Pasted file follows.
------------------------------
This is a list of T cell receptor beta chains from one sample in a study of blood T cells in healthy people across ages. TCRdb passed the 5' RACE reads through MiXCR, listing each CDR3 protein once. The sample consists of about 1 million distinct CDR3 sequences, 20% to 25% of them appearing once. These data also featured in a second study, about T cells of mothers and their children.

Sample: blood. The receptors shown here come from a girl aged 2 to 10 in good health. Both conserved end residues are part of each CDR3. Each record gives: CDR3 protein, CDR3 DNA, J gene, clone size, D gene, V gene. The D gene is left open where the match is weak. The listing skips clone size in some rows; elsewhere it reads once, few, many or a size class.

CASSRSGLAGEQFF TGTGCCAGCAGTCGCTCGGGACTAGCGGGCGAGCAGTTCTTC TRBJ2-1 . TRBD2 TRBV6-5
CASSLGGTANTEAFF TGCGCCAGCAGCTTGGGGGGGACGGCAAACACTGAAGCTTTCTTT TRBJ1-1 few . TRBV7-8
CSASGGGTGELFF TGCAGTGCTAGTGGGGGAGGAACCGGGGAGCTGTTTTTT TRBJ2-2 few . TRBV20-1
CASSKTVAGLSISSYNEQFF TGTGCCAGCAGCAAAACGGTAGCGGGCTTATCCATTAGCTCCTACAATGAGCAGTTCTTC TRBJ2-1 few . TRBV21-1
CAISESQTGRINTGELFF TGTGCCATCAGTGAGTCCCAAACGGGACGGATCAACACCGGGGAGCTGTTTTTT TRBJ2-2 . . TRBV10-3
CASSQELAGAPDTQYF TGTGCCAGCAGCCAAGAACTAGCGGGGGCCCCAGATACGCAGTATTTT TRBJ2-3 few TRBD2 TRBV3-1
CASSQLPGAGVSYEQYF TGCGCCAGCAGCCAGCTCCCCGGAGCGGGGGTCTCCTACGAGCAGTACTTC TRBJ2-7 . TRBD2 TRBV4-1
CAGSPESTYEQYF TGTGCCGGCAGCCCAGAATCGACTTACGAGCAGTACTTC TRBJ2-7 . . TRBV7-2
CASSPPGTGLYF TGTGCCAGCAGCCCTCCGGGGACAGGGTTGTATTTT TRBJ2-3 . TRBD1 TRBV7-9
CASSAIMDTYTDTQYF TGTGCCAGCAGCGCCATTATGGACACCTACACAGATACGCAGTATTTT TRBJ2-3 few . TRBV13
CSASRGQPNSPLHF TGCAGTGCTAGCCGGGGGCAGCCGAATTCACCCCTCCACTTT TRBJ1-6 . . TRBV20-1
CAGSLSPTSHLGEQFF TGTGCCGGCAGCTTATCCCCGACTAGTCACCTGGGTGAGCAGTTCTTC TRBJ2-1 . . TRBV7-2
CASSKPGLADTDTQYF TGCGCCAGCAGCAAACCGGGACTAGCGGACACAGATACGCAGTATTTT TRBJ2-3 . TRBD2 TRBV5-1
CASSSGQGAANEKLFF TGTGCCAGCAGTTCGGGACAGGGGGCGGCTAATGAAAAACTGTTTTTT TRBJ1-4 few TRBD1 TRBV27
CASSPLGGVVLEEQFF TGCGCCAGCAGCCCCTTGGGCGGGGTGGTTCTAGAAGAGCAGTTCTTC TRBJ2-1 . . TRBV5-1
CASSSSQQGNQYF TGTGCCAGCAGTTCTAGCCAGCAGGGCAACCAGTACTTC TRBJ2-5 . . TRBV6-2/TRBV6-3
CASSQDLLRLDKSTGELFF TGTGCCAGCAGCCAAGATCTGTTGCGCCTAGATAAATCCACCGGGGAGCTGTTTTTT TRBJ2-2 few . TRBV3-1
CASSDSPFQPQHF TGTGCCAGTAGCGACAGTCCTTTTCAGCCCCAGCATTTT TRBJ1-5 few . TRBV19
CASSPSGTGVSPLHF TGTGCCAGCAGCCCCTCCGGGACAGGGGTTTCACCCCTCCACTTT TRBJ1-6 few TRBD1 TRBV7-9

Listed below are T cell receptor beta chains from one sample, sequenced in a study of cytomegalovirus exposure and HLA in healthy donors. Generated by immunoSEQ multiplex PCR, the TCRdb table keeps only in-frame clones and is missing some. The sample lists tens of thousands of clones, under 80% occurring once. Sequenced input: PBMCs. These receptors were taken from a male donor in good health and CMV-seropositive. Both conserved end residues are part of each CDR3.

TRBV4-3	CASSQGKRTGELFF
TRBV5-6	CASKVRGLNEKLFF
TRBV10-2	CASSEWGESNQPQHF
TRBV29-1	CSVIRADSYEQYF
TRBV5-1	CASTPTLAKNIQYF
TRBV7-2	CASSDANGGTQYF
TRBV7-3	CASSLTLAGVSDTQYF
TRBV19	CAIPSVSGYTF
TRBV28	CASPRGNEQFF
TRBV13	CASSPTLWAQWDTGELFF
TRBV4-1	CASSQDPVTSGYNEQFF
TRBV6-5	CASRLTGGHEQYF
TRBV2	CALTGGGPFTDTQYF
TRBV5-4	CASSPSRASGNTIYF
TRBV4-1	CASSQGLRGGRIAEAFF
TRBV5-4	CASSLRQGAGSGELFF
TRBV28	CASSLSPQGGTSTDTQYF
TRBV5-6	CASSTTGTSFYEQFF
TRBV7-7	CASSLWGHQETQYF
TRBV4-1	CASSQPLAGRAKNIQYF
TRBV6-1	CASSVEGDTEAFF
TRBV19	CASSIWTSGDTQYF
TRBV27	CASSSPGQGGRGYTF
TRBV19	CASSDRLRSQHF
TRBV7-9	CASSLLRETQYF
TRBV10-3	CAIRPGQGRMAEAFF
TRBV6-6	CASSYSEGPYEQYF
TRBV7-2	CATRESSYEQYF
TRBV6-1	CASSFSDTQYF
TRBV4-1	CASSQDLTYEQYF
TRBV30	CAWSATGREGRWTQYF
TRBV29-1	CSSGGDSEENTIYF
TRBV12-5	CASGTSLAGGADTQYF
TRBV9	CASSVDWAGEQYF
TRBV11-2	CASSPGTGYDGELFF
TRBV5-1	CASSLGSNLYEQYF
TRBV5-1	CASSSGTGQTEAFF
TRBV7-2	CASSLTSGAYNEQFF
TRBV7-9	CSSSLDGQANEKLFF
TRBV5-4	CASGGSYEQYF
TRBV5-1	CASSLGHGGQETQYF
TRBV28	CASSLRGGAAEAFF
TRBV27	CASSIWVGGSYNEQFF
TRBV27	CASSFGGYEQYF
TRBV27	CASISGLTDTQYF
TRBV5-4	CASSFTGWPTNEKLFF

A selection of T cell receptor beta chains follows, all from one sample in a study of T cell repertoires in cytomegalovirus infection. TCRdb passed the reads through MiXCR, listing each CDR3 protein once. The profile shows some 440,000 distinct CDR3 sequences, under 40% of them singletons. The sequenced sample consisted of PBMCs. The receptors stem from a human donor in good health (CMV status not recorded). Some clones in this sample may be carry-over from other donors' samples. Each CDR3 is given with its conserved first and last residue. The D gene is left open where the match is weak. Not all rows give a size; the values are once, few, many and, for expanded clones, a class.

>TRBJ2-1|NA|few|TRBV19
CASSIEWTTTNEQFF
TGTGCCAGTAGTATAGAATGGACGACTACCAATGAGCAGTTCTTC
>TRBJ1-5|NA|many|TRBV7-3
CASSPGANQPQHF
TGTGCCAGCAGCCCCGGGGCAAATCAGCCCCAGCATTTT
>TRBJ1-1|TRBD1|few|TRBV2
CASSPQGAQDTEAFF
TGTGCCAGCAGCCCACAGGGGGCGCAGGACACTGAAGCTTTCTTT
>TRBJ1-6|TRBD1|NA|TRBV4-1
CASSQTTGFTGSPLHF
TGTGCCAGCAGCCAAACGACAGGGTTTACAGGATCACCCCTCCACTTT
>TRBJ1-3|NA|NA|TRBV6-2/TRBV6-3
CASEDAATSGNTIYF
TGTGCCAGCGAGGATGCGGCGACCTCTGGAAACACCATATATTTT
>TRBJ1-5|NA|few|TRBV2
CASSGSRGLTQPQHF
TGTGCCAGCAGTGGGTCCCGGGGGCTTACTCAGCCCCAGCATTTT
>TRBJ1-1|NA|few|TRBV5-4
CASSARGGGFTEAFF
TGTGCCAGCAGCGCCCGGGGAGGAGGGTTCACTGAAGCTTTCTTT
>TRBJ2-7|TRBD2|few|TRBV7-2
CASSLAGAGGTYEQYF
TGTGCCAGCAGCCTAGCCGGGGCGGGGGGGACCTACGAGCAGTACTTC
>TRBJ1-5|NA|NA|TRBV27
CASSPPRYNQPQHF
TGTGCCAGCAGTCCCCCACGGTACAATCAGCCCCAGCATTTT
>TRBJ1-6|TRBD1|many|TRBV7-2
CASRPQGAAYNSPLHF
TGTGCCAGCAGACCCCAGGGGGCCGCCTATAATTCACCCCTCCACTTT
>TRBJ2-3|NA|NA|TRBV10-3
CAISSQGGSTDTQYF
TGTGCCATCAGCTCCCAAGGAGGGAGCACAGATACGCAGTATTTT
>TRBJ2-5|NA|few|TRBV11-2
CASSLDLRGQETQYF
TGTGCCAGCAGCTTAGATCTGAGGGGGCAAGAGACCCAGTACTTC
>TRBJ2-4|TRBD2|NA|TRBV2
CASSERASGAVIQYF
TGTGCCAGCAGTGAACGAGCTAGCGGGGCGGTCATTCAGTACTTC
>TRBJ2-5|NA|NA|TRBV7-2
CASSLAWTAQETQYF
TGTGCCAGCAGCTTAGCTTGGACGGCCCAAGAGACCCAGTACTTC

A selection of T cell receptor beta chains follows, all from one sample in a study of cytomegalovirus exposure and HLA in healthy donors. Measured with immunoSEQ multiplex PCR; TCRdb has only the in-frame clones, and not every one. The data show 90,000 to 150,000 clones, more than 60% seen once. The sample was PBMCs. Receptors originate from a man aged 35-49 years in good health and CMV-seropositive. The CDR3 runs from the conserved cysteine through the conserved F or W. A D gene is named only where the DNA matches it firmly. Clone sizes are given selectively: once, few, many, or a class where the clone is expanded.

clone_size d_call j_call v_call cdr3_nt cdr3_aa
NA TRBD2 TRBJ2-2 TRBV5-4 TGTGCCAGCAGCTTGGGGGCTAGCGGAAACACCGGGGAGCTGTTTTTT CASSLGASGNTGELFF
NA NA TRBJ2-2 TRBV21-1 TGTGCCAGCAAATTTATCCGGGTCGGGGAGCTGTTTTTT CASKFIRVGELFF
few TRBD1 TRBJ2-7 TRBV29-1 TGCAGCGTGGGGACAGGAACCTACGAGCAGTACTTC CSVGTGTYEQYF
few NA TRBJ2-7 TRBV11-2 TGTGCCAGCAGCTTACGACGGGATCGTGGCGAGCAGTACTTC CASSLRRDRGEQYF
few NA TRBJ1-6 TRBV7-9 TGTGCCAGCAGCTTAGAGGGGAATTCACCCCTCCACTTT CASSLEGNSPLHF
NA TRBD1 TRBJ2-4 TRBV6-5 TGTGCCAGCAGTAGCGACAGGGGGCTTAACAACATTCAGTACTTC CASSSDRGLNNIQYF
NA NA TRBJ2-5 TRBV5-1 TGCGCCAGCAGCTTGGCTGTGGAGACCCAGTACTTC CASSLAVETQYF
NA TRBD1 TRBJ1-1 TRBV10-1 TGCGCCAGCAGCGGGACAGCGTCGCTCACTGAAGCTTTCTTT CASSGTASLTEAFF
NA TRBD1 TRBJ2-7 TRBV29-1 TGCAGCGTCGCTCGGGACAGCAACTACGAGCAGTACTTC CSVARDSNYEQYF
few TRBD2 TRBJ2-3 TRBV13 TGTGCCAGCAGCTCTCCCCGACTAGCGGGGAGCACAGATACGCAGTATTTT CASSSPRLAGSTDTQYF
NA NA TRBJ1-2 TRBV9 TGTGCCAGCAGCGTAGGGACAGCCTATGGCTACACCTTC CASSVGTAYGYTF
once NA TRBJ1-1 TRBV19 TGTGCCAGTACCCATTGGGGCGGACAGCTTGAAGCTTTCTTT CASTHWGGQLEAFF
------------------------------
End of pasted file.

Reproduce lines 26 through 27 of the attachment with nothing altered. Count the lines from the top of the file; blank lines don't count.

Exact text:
TRBV29-1	CSVIRADSYEQYF
TRBV5-1	CASTPTLAKNIQYF